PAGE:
Food is a natural expression of love. It is often traditional for friends and family to gather around a meal after a funeral or memorial service. Ir is commonly called a “Funeral Repast“. Bring your favorite dishes or special recipes to your celebration in a meaningful way. A baseball fan might choose a menu from regular stadium food. A taco fanatic might want a self-service taco buffet. An ice cream lover could plan an ice cream party, with all the liquid chocolate and all the colorful extras anyone could imagine.

Flowers.

Different flowers have different meanings. From a coffin arrangement to table bouquets, you can customize your flowers to meet the needs of your funeral or memorial service. Or you can choose a themed decor, such as fruit and vegetable centerpieces, or evergreen twigs and fishing supplies. A beautiful floral or themed display can add a personal touch to a celebration of life.

Cemetery arrangements


When planning a funeral or memorial service, it is also important to think about the cemetery arrangements. Choosing a burial plot, cremation memorial, or mausoleum crypt in advance is an important step in creating a legacy and ensuring a place that future generations can visit to reflect and remember.

Create a contact list


A contact list indicates in detail the people who will be contacted after the death occurs. Family members appear first on the list and then close friends and employees. if you are still working. You can designate a person from the list to contact everyone else, as well as communicate funeral arrangements on social media and other media.

Estate and legal considerations when preparing for death


There are estate-related and legal documents that must be in consideration as you prepare for death. Talk to an attorney to draft or update crucial documents, such as:

Your will. This document tells your family how you would like your estate divided.
Power of attorney. This gives someone you trust the authority to make decisions for you if you are unable to make decisions for yourself.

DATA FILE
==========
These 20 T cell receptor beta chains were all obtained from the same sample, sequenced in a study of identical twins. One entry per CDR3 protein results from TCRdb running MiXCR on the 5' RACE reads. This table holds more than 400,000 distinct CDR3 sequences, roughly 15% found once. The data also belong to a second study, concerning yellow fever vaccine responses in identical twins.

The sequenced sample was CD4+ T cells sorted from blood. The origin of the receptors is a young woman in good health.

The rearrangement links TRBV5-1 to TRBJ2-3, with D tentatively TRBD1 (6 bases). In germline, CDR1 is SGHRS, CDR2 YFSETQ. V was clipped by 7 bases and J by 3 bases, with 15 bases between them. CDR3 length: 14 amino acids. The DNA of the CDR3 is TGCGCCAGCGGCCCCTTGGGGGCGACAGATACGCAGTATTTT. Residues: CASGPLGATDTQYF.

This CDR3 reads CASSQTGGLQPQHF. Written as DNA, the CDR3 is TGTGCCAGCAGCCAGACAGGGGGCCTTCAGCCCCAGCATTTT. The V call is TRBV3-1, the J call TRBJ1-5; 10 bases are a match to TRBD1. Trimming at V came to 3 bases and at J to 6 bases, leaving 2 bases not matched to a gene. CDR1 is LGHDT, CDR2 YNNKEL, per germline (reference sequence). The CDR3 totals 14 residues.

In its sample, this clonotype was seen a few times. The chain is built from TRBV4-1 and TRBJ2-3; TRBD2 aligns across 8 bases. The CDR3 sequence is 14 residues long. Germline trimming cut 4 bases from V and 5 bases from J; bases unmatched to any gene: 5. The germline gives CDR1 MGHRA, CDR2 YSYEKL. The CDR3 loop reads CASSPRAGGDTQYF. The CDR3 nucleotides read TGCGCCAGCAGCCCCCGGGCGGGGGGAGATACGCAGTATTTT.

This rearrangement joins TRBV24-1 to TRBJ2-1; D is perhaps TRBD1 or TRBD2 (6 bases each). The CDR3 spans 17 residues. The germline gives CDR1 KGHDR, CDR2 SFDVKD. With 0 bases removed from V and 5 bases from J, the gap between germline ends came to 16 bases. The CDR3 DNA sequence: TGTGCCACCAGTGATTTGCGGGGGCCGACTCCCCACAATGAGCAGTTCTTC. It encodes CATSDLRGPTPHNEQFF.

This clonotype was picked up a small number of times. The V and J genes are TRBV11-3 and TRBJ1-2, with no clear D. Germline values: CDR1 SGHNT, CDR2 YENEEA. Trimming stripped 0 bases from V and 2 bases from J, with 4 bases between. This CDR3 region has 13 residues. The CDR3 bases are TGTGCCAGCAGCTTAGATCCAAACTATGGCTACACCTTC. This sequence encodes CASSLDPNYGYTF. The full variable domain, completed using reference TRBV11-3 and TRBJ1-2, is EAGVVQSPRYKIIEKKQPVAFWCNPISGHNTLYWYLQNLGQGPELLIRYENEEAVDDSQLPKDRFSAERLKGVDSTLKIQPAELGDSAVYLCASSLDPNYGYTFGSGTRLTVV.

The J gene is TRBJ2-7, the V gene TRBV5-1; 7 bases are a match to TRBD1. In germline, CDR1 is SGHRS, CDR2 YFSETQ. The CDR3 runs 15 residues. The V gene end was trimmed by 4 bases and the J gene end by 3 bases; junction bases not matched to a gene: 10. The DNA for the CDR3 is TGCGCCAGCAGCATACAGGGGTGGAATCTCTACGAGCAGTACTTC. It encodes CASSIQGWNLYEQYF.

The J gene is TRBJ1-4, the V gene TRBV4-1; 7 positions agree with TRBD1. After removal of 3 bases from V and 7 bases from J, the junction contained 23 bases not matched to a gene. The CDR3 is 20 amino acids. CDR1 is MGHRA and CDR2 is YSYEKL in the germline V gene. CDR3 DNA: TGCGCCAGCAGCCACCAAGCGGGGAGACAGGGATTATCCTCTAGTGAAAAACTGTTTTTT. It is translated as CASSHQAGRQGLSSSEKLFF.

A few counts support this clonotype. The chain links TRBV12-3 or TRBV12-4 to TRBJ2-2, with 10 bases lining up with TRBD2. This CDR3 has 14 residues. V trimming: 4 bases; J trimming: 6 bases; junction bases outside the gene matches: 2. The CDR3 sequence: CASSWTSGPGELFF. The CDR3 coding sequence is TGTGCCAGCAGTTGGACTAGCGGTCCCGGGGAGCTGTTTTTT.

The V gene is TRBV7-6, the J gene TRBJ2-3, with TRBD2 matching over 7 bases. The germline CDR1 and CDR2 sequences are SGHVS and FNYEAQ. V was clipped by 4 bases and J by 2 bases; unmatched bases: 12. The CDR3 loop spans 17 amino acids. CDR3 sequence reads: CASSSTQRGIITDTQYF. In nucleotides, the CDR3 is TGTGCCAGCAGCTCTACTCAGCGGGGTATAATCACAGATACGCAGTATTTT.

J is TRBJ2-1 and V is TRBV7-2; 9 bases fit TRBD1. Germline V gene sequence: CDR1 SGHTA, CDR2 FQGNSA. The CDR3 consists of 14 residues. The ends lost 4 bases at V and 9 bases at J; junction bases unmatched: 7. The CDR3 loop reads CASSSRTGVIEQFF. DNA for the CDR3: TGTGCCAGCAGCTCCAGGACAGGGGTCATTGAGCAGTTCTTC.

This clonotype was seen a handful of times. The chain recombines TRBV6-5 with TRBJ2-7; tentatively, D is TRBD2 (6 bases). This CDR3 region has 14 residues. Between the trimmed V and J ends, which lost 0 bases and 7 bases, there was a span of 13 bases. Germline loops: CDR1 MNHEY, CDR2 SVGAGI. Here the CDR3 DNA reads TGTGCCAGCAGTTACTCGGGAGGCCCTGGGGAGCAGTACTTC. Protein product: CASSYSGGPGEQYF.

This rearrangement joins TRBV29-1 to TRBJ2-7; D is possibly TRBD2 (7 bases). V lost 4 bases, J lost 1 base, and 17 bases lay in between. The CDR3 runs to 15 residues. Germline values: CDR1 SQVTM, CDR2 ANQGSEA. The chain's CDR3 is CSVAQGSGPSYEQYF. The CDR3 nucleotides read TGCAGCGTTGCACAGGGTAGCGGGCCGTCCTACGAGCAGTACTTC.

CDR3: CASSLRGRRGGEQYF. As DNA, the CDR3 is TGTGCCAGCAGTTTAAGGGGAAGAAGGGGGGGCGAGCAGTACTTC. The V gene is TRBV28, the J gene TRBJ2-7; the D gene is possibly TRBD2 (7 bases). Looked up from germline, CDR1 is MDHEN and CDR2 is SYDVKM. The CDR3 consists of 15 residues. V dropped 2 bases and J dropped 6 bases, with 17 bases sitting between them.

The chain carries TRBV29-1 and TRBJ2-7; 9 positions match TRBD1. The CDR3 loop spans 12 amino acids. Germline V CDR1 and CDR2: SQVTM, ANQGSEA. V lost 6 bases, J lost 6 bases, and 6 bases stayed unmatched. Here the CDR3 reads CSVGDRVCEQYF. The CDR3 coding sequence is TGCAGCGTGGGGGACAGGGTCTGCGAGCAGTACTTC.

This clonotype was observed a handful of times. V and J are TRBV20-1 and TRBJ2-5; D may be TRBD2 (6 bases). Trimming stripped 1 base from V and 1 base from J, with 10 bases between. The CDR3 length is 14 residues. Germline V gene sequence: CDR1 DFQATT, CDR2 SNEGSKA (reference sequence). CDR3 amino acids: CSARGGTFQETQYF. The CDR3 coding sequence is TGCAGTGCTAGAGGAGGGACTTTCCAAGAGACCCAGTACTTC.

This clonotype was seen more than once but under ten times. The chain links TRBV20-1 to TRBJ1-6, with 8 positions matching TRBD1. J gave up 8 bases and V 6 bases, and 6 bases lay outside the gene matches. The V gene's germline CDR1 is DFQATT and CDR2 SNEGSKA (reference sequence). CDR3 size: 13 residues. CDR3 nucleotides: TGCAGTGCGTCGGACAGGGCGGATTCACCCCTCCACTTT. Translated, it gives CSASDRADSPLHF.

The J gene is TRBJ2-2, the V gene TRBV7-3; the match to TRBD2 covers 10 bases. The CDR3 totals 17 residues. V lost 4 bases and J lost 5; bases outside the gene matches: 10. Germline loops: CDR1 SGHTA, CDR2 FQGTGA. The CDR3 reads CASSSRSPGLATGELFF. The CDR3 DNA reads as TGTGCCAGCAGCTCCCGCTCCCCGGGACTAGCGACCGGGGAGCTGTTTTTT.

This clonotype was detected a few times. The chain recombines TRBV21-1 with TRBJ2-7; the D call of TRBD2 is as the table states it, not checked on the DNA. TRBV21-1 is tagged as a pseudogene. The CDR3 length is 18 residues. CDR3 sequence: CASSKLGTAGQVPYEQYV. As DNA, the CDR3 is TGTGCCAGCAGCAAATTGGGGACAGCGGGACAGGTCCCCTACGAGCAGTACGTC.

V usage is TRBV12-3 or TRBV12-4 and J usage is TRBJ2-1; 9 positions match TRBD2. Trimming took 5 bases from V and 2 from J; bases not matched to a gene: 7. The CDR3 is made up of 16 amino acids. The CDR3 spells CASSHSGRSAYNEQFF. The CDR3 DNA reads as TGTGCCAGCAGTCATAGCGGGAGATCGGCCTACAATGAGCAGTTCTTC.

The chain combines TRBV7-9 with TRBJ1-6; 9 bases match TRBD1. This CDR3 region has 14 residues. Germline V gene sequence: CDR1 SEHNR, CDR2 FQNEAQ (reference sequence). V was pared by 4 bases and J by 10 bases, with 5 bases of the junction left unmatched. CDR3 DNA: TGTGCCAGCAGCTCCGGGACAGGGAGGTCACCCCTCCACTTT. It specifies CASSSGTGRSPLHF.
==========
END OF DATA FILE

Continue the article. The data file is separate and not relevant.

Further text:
Advance Guidelines. This tells your family and healthcare providers how you would like to handle medical situations that may arise.
These three documents can be updated or created at the same time. Make sure that you, your attorney, the executor of your will, and the person with the power of attorney have copies of the documents.

Financial considerations when preparing for death


In the weeks and months following the death, family members may have difficulty locating an individual’s services and subscriptions that need to be paid for, transferred, or canceled. Consider making a list of financial institutions, utility companies, and debtors to contact after you pass away. The executor of your estate will be responsible for paying the debts that you leave, selling your property, and distributing the money or property to the people named in the will. This is also the time to think about whether you would like to donate a portion of your wealth to a charity or one you are passionate about.

Here are some items that you might want to include on your list:

Bank accounts and safe deposit boxes
Utilities such as telephone, cable, electric, gas, and water
Financial institutions with which you have your car loan or mortgage
Investment institutions that have your 401 (k) plan or other retirement or investment accounts
In addition to paying debtors, your executor will also be responsible for verifying death benefits such as life insurance, veterans benefits, Medicare / Medicaid, and home or vehicle insurance policies that will be paid after you pass away.